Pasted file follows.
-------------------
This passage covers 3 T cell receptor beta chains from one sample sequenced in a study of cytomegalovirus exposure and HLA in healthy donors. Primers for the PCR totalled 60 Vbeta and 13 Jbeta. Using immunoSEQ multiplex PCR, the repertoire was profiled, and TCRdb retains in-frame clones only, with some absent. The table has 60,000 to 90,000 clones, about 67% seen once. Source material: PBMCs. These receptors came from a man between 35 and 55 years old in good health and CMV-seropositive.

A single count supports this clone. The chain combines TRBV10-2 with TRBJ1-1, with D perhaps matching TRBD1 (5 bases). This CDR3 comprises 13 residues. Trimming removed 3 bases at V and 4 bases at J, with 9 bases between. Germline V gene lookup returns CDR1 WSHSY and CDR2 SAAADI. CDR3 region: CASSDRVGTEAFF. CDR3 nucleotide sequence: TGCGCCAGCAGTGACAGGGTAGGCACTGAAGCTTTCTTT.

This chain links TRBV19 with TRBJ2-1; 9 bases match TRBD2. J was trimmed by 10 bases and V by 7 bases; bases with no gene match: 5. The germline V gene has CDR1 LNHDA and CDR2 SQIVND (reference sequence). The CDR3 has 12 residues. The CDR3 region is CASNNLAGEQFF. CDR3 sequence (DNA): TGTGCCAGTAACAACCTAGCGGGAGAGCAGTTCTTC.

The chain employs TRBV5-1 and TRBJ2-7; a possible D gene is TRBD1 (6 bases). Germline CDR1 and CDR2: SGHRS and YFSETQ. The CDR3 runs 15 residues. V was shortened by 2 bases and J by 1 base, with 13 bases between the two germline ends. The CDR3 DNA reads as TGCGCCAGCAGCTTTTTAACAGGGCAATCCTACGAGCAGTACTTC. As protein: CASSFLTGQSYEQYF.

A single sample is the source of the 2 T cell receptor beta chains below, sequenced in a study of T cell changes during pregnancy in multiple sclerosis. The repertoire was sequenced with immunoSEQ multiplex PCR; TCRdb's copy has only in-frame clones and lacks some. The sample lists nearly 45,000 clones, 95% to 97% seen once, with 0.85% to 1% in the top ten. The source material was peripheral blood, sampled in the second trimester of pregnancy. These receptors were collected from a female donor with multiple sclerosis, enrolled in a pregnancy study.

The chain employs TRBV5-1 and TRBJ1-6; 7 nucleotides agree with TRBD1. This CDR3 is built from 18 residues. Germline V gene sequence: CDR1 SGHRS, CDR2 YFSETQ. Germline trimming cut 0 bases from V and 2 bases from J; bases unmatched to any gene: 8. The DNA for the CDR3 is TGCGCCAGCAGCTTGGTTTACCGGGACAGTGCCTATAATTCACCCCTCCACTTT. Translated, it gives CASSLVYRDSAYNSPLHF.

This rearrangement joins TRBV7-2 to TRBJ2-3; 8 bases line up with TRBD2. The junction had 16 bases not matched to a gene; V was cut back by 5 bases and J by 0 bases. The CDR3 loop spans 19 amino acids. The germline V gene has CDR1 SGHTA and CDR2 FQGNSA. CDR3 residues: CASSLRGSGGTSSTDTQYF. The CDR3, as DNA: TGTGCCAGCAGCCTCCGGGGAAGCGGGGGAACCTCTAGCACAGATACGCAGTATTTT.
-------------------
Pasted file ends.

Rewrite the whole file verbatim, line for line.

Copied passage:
This passage covers 3 T cell receptor beta chains from one sample sequenced in a study of cytomegalovirus exposure and HLA in healthy donors. Primers for the PCR totalled 60 Vbeta and 13 Jbeta. Using immunoSEQ multiplex PCR, the repertoire was profiled, and TCRdb retains in-frame clones only, with some absent. The table has 60,000 to 90,000 clones, about 67% seen once. Source material: PBMCs. These receptors came from a man between 35 and 55 years old in good health and CMV-seropositive.

A single count supports this clone. The chain combines TRBV10-2 with TRBJ1-1, with D perhaps matching TRBD1 (5 bases). This CDR3 comprises 13 residues. Trimming removed 3 bases at V and 4 bases at J, with 9 bases between. Germline V gene lookup returns CDR1 WSHSY and CDR2 SAAADI. CDR3 region: CASSDRVGTEAFF. CDR3 nucleotide sequence: TGCGCCAGCAGTGACAGGGTAGGCACTGAAGCTTTCTTT.

This chain links TRBV19 with TRBJ2-1; 9 bases match TRBD2. J was trimmed by 10 bases and V by 7 bases; bases with no gene match: 5. The germline V gene has CDR1 LNHDA and CDR2 SQIVND (reference sequence). The CDR3 has 12 residues. The CDR3 region is CASNNLAGEQFF. CDR3 sequence (DNA): TGTGCCAGTAACAACCTAGCGGGAGAGCAGTTCTTC.

The chain employs TRBV5-1 and TRBJ2-7; a possible D gene is TRBD1 (6 bases). Germline CDR1 and CDR2: SGHRS and YFSETQ. The CDR3 runs 15 residues. V was shortened by 2 bases and J by 1 base, with 13 bases between the two germline ends. The CDR3 DNA reads as TGCGCCAGCAGCTTTTTAACAGGGCAATCCTACGAGCAGTACTTC. As protein: CASSFLTGQSYEQYF.

A single sample is the source of the 2 T cell receptor beta chains below, sequenced in a study of T cell changes during pregnancy in multiple sclerosis. The repertoire was sequenced with immunoSEQ multiplex PCR; TCRdb's copy has only in-frame clones and lacks some. The sample lists nearly 45,000 clones, 95% to 97% seen once, with 0.85% to 1% in the top ten. The source material was peripheral blood, sampled in the second trimester of pregnancy. These receptors were collected from a female donor with multiple sclerosis, enrolled in a pregnancy study.

The chain employs TRBV5-1 and TRBJ1-6; 7 nucleotides agree with TRBD1. This CDR3 is built from 18 residues. Germline V gene sequence: CDR1 SGHRS, CDR2 YFSETQ. Germline trimming cut 0 bases from V and 2 bases from J; bases unmatched to any gene: 8. The DNA for the CDR3 is TGCGCCAGCAGCTTGGTTTACCGGGACAGTGCCTATAATTCACCCCTCCACTTT. Translated, it gives CASSLVYRDSAYNSPLHF.

This rearrangement joins TRBV7-2 to TRBJ2-3; 8 bases line up with TRBD2. The junction had 16 bases not matched to a gene; V was cut back by 5 bases and J by 0 bases. The CDR3 loop spans 19 amino acids. The germline V gene has CDR1 SGHTA and CDR2 FQGNSA. CDR3 residues: CASSLRGSGGTSSTDTQYF. The CDR3, as DNA: TGTGCCAGCAGCCTCCGGGGAAGCGGGGGAACCTCTAGCACAGATACGCAGTATTTT.